Virtue Ethics

Virtue Ethics Defined

A premodern alternative to Utilitarianism and deontology, which are structured upon a system of absolute rights and wrongs, is Aristotle's Virtue Ethics, which focuses "on determining the virtuous character of the agent, rather than the moral worth of particular actions in themselves" (Fellenz 98). . According to Aristotle, "no choice will be right without practical wisdom and virtue. For virtue determines the end, and practical wisdom makes us do what is conducive to the end" (qtd. in Fellenz 98). Someone practicing animal cruelty, for instance, would be acting unethically not because the animal might suffer, but instead that the practice of animal cruelty would not be conducive to the person's good character (teleological end). Aristotle firmly believed that non-human animals lacked any rational capacity, categorizing them as "slaves and instruments" for the benefit of humans, and, in turn, concluded that they "cannot by nature be objects of direct moral concern" (Fellenz 99).

Lawrence Becker's Virtue Ethics Theory

Lawrence Becker, a proponent of an environmental ethic based on virtue ethics posits two integral components to living the virtuous life:

1) Reciporcity- "the disposition to make a proportional return of good for good" (qtd. in Fellenz 99).

2) Empathetic identification- "the ability and propensity to see situations from other points of view, to understand and indeed share others' experience empathetically" (qtd. in Fellenz 99).

Becker argues that "these aspects of human virtue require that one form preferences according to social distance: one typically does distribute goods to, for example, intimate friends and family before considering the comparable interests of strangers, and Berker argues that virtue dictates that this ought to be the case" (99) and, further, that the more distant one is from a moral agent (humans), the less dependent upon said moral agent (100). This would mean that we are more obliged to give moral weight to marginal cases like infants than we are animals.

The Relationship Between Teleology and Virtue in Aristotle

Teleology is a causal theory which holds that everything (human, nonhuman, living and nonliving) has a natural end which towards which everything moves (acts) (Fellenz 92). Bernard Rollin responds to Aristotle's view on animals by arguing that we should not base our moral obligations based upon what has or does not have rationality, but rather what is capable of having an interest in its own teleological end (93). It is important to note that by "having an interest" is not necessarily meant as being aware of one's end, but rather that one registers (often sentiently) when one is prevented from reaching its end through its feeling pleasure and pain. The telos of living beings is, according to Rollin, not quashed by the mechanism of modern science, but is ingrained in the biological makeup of all living beings and those that are aware (whether rationally or sentiently) of that end fall under moral protection. Rollin puts it simply: "any animal has a right to the kind of life its nature dictates" (qtd. in Fellenz 94).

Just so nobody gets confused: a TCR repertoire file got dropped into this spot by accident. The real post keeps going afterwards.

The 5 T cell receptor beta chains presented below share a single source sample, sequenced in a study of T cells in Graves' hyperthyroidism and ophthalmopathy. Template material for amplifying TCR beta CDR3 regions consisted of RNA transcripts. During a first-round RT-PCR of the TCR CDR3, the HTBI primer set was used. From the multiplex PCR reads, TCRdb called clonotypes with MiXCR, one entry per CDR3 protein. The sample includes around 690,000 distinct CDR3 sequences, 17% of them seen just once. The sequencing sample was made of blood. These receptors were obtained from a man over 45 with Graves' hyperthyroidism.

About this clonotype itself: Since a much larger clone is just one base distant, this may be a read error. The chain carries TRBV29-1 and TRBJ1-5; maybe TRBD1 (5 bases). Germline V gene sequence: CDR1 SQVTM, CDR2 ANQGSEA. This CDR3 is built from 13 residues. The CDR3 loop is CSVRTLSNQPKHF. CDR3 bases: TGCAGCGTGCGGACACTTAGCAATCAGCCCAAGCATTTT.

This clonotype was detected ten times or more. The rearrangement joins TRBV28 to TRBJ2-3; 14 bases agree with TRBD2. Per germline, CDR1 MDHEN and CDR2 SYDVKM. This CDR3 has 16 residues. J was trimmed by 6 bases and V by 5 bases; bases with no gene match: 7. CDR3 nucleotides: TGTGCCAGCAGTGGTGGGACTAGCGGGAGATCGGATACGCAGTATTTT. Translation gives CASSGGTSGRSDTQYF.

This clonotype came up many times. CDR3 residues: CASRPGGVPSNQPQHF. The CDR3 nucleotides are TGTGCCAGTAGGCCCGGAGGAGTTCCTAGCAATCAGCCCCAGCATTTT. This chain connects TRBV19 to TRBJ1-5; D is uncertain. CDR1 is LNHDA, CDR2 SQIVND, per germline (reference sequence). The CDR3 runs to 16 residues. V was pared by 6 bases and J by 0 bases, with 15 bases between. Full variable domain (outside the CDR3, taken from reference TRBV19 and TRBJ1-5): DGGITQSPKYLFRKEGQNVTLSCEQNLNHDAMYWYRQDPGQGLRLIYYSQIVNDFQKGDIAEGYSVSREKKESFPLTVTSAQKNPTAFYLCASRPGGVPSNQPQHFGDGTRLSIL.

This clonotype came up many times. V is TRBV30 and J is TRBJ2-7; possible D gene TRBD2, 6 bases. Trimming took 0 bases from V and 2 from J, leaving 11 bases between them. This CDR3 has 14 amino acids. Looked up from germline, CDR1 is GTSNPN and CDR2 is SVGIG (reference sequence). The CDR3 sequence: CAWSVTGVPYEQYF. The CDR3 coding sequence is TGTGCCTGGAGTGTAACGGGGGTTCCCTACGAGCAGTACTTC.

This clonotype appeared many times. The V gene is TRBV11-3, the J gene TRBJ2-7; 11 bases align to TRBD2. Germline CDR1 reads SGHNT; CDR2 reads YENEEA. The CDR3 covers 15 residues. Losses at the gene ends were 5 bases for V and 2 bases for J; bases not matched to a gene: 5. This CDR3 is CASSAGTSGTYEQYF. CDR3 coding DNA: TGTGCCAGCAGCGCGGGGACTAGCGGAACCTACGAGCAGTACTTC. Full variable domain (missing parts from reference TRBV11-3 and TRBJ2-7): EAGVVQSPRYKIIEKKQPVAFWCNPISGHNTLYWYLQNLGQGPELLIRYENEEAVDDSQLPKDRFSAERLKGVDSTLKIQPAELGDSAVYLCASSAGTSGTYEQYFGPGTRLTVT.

Fellenz's Critique of Virtue Ethics Approaches to Environmental Ethics


An ethical theory based solely on the telos of living beings has its drawbacks. Rollin offers no solution to the problem of conflicting telic needs—that is, when the telic nature of one being interrupts the being-actualized of another being. For example, the wolf, who as a part of its biological makeup, requires the meat of other animals in order to live and reach its end, preventing its prey from reaching theirs. In addition, Fellenz seems dissatisfied with an ethical theory based solely on teleology because it only argues for rights to be given to animals, and this only "extend[s] dialectical activity [of moral reasoning] into an area from which it has been withheld, but no fundamental changes in our conceptual apparatus would be required" (qtd. in Fellenz 97).

Virtue Ethics

"By highlighting the difference between being moral and calculating what is right, both Rollin and Becker remind us that ethics must address the former even when it cannot accomplish the latter in a completely satisfying way" (102). Essentially, virtue ethics' greatest strength lies in that it "open[s] the prospect that ethics might outline an animal-inclusive way of life" (102).

A major drawback, though, lies in the dependence of virtuous people to determine what actions are virtuous. Fellenz points out that "if there were a discernible consensus among persons of character as to how we outh to behave towards nonhumans, then Becker's appeal to 'virtue rather than principle' might be viewed as a reasonable corrective to the bickering among academic ethicists. As of yet, there seems to be no such consensus" (103).

Fellenz, Mark R. The Moral Menagerie. Chicago: University of Illinois, 2007. Print. : full source reference
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